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X-Factor #46

by  in Comic Reviews Comment
X-Factor #46

It probably hasn’t escaped your notice that “X-Factor” is getting some well-deserved publicity at the moment — though not necessarily for all the right reasons. The dramatic reveal of Shatterstar and Rictor’s oft-hinted-at relationship at the end of the previous issue was a cliffhanger destined to be talked about. But as a title, “X-Factor” has other places it needs to go before dealing too heavily with that plot.

David has been alternating plots throughout the last few issues, so this issue, it’s the turn of Monet and Darwin’s sub-plot to get a few pages — though as the end of the arc draws near, David masterfully manages to tie all the three disparate threads of this book back into one plot. It is satisfying, as a reader, to see everything come together naturally when previous issues left you wondering quite how it could work. After all, “X-Factor” is ostensibly a detective book, so it’s appropriate that it keeps you guessing, but delivers answers that definitively come from within the story.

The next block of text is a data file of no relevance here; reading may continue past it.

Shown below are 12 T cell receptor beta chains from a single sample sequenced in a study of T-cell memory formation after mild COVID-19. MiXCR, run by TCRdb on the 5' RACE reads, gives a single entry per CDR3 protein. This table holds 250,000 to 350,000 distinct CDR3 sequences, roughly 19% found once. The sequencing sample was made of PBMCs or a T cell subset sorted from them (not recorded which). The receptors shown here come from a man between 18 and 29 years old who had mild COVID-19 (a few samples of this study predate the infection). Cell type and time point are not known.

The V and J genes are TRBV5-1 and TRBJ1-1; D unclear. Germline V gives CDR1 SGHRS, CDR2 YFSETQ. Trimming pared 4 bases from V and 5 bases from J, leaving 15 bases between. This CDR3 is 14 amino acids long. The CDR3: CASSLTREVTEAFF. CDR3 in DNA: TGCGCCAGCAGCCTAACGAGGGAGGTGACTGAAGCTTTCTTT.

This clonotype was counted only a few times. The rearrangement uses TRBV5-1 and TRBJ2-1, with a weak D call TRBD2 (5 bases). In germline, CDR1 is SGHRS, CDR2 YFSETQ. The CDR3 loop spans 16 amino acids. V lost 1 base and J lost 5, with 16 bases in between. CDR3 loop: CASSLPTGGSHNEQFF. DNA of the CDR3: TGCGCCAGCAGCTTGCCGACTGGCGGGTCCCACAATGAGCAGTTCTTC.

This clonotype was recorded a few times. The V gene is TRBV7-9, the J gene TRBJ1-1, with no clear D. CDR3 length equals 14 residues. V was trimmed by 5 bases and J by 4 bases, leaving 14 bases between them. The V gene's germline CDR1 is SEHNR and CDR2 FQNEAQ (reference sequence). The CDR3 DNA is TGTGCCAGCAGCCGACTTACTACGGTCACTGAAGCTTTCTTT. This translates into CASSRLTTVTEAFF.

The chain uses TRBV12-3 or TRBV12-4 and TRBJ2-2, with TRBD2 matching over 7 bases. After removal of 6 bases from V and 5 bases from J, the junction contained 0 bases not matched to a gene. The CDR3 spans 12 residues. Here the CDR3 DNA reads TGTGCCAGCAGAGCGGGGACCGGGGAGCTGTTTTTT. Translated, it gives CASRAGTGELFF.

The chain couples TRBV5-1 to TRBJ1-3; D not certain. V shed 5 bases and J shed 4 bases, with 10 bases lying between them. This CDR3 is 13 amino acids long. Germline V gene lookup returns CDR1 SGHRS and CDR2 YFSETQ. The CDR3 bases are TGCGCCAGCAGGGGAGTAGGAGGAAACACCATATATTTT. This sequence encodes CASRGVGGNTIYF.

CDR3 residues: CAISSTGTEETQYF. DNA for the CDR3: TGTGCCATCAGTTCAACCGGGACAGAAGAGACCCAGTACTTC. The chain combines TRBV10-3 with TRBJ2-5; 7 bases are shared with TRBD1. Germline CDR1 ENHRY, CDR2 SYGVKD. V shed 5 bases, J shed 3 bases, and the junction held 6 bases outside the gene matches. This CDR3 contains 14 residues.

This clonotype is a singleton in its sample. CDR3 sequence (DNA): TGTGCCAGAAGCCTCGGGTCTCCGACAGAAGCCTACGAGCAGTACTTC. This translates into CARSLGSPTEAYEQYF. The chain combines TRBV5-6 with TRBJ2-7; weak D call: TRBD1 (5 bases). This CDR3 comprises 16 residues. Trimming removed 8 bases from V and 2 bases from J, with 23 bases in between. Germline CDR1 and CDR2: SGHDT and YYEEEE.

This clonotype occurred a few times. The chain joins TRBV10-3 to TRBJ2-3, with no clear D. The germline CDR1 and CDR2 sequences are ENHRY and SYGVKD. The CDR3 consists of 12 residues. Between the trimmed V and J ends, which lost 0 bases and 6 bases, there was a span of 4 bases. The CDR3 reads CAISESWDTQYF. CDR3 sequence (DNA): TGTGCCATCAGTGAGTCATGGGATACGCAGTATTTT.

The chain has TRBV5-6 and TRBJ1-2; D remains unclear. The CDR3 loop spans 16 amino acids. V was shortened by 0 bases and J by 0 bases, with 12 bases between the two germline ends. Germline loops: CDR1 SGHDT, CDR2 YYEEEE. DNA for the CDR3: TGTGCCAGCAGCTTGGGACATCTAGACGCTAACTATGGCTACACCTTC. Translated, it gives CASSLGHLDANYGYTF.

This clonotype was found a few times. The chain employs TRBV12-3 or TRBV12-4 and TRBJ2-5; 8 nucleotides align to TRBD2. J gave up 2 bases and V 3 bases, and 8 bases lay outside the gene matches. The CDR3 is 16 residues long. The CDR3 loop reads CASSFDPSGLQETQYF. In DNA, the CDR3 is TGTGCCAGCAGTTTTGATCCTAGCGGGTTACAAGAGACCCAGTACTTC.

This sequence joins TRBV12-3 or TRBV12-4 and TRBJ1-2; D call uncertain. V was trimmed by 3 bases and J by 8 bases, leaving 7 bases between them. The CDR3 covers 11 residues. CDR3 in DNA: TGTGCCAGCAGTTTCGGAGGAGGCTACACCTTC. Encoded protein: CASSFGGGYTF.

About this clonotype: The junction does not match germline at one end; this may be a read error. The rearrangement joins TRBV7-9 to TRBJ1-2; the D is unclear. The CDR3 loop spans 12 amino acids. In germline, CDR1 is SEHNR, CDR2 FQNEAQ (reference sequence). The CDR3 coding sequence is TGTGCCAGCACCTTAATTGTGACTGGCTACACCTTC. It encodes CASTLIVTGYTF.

Although thick with plot, the issue isn’t short of David’s dry sense of humor, particularly in the scenes involving an aged, senile and confused Dr. Doom. The comic relief in those scenes does just about manage to disguise the fact that David is really delivering exposition en masse and setting up a new plot MacGuffin that allows the cast to circumvent the usual rules of Marvel time-travel. On one hand, it seems odd that David would bother to set this up; on the other, you can’t help but admire his respect for the readers who’d actually notice if he didn’t.

And speaking of things only long-time fans would notice. . . there’s yet another of “X-Factor’s” trademark final-page reveals that’ll leave you begging for the next issue — although some more than others. The character who appears makes perfect sense, but hasn’t appeared in the X-books in any major capacity for so long, it’s hard to say how many people will actually remember him. The explanation is there on the page, but I can’t imagine the gut reaction will be quite as good if you’ve only got a caption to inform you.

Still, that’s a minor concern in an otherwise enjoyable issue. After floundering for some time around “Messiah Complex” and “Secret Invasion,” “X-Factor” has really fallen back into its groove. Perhaps that’s purely down to David’s writing. Perhaps it’s down to some excellent art teams turning up over the last few months. Or perhaps it’s simply the return of Layla Miller to the title that has re-energized it. Either way, I can’t wait for the next issue.